When Kickstarter first launched in 2008, it had aspirations to tap into a massive pool of crowd-soured financing. The company has funded a diverse array of endeavors, ranging from indie films, music, and comics to journalism and video games. Graphic Novel artists and writers are finding tremendous success on the platform and it has quickly become the 4th largest publishing company in the world.
The United Kingdom publication ‘The Guardian‘ said recently that “Research by US book industry magazine Publishers Weekly puts Kickstarter—which is set to launch in the UK later this year—in fourth place in a ranking of the US’s top five graphic novel publishers over the three-month period from February to April. Seven of the site’s graphic novel projects raised more than $40,000 over the period, 25 of the 115 successfully funded projects earned five figures, and one—Rich Burlew’s The Order of the Stick comic—made $1,254,120.”
Order of the Stick was based on a web comic that has been going strong for the last six years and has a dedicated legion of fans. In the past, Rich has self-published various compilations of his series in tangible book form, but did not see it in the retail sphere. “Kickstarter made $2.2m in gross revenue over the three months, Publishers Weekly estimates, behind Marvel ($6.9m), DC ($4.3m) and Image ($2.98m).”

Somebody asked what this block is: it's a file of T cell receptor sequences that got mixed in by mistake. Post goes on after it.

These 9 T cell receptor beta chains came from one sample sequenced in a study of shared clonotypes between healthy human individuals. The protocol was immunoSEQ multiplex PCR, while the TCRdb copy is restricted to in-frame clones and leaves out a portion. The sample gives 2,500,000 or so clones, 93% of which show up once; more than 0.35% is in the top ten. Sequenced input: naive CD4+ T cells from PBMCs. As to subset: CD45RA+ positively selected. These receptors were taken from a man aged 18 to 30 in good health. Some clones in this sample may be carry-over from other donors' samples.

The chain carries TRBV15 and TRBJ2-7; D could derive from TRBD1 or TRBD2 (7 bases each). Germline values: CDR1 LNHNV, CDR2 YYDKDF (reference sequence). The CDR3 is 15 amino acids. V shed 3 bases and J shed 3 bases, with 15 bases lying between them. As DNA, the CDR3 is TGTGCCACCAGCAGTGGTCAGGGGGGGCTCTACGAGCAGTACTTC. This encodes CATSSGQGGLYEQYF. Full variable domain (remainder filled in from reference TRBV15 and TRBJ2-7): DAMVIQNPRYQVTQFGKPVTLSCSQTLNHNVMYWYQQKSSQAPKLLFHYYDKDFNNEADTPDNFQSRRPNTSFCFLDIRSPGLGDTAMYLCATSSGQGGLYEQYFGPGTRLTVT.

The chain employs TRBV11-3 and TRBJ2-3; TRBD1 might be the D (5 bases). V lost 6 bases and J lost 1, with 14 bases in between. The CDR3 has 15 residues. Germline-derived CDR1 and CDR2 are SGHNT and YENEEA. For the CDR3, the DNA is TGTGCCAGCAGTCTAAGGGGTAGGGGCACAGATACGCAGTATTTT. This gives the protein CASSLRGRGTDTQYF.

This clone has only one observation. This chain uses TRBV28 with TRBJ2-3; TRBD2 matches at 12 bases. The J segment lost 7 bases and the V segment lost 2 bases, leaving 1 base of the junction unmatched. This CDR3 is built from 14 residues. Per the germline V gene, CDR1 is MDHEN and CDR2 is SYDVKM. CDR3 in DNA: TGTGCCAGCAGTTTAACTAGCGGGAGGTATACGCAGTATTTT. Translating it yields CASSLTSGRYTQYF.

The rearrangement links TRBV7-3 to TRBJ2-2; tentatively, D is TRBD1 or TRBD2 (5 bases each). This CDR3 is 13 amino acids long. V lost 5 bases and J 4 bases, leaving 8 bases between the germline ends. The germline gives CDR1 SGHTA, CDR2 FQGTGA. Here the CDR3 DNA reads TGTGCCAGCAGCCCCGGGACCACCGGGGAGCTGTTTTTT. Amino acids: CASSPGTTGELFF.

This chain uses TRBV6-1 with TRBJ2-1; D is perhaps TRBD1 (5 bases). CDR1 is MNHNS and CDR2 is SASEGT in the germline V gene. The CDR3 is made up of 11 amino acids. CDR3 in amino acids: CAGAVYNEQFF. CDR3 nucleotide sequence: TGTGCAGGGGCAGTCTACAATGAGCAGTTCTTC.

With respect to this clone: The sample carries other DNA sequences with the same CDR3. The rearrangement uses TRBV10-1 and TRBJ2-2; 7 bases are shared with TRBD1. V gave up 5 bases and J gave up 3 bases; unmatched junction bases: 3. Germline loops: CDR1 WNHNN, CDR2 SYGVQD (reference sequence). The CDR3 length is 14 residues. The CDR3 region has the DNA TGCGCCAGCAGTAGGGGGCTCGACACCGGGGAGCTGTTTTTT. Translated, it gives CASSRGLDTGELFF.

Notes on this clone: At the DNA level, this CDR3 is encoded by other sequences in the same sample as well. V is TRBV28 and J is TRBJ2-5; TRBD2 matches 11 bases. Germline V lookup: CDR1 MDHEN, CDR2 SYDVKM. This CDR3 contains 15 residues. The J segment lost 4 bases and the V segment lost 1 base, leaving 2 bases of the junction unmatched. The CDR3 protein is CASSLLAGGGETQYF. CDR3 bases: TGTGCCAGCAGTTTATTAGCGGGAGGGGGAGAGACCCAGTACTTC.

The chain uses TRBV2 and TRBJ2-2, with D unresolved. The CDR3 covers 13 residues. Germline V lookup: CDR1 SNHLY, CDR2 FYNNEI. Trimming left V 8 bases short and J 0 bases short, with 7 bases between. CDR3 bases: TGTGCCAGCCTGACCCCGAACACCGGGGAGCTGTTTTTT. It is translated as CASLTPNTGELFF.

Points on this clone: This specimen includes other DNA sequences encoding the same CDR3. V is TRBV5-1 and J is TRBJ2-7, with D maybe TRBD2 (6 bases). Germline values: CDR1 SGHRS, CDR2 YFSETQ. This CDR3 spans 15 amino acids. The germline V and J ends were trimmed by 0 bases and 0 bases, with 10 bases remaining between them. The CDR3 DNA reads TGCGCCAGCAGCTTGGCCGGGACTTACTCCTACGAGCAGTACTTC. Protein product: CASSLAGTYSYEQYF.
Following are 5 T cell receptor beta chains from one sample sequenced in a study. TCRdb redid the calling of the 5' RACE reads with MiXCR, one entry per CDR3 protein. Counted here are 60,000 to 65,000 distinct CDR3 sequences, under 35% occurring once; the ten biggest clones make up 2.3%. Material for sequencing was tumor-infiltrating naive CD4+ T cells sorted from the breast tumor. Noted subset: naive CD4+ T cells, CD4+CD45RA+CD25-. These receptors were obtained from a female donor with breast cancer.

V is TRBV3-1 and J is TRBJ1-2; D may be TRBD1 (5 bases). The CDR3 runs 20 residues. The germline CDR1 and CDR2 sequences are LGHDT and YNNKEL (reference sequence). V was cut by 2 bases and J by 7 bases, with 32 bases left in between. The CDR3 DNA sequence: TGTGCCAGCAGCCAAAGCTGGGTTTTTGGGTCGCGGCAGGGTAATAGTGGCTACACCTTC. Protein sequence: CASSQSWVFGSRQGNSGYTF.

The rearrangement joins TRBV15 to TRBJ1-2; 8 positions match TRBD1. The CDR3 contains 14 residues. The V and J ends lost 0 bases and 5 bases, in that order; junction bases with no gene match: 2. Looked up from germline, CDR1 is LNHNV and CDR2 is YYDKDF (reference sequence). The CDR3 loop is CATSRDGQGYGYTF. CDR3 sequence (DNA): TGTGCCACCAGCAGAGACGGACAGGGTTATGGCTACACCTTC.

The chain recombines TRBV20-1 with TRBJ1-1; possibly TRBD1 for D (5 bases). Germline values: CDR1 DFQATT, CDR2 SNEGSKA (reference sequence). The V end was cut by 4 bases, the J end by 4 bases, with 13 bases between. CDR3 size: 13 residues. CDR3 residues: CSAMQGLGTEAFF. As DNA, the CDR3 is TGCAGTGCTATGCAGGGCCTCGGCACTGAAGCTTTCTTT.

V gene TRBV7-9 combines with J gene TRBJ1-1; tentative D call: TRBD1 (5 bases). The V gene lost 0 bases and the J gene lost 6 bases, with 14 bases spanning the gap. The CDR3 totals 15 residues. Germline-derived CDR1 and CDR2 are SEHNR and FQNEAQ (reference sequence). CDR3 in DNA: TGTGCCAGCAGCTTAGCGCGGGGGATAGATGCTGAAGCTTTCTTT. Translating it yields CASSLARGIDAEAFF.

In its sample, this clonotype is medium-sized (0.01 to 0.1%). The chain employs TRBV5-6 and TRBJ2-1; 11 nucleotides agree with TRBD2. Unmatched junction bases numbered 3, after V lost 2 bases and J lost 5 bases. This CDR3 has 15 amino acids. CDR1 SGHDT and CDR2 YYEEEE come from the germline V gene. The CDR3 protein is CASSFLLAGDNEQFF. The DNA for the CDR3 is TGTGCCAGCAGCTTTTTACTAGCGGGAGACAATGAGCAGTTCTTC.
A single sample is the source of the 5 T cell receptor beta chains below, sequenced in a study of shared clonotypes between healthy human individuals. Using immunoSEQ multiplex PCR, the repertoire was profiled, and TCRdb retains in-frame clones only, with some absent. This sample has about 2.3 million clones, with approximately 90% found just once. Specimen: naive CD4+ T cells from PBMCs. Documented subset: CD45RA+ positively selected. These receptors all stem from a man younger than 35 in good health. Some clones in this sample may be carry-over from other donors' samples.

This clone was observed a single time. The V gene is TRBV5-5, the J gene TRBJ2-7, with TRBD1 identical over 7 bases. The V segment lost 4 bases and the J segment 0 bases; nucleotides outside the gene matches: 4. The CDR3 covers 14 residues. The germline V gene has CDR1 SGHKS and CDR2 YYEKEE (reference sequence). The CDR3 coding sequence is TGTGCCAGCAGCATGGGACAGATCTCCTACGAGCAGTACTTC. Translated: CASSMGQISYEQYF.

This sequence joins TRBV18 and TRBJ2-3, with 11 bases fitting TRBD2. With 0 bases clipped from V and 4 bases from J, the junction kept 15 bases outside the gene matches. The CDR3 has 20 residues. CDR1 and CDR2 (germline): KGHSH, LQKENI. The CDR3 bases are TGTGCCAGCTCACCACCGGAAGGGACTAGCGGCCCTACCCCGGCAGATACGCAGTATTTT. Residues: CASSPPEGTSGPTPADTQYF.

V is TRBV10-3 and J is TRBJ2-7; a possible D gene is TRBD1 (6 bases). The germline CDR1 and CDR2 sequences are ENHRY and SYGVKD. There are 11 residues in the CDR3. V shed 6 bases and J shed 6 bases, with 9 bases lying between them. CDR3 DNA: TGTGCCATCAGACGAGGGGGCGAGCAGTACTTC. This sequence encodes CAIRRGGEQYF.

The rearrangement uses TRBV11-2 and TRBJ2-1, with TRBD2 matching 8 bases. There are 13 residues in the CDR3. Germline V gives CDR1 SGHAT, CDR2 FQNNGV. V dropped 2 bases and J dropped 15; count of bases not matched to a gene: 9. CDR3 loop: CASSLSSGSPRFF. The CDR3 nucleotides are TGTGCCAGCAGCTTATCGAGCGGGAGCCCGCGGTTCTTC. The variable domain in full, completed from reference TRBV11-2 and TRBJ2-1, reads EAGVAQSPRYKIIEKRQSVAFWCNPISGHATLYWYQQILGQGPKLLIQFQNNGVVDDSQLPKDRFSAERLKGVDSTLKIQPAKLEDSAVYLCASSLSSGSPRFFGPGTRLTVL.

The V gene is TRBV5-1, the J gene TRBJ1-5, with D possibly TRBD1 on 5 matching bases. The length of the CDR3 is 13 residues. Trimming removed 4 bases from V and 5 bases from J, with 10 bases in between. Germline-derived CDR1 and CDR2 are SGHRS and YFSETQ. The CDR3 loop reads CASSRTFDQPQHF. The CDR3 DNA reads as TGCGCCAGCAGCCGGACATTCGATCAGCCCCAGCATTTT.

The essence of Kickstarter is that it enables its creators to offer different financial incentives for backers. This gives people the ability to add tiers of investment and if the financial goals are met the project can go forward. Burlew’s Order of the Stick comic—the most funded creative work in the site’s history—was set up so users could pay $10 for an Order of the Stick fridge magnet and a digital PDF of the original comic story; $200 for books, prints, and autographs; and $5,000 for a walk-on cameo for the donator’s original Dungeons & Dragons character.
Kickstarter is becoming one of the largest avenues for publishing in graphic novels and many authors are finding it a viable means to finance their other endeavors. Seth Godin recently started a campaign back in June for a new book. Within three hours he met his goal of $40,000 and a few hours after that surpassed $100,000.
If you are an established author or graphic novel artist, you will have an easier time getting your funds from the average person and your legion of fans. New people to the industry face an uphill climb in convincing the public that your project has viability. When people invest in a project in Kickstarter, there is no mandate that a project has to be seen to compilation. This is why established players with a strong track record often get the most funding because they have a history of seeing things through.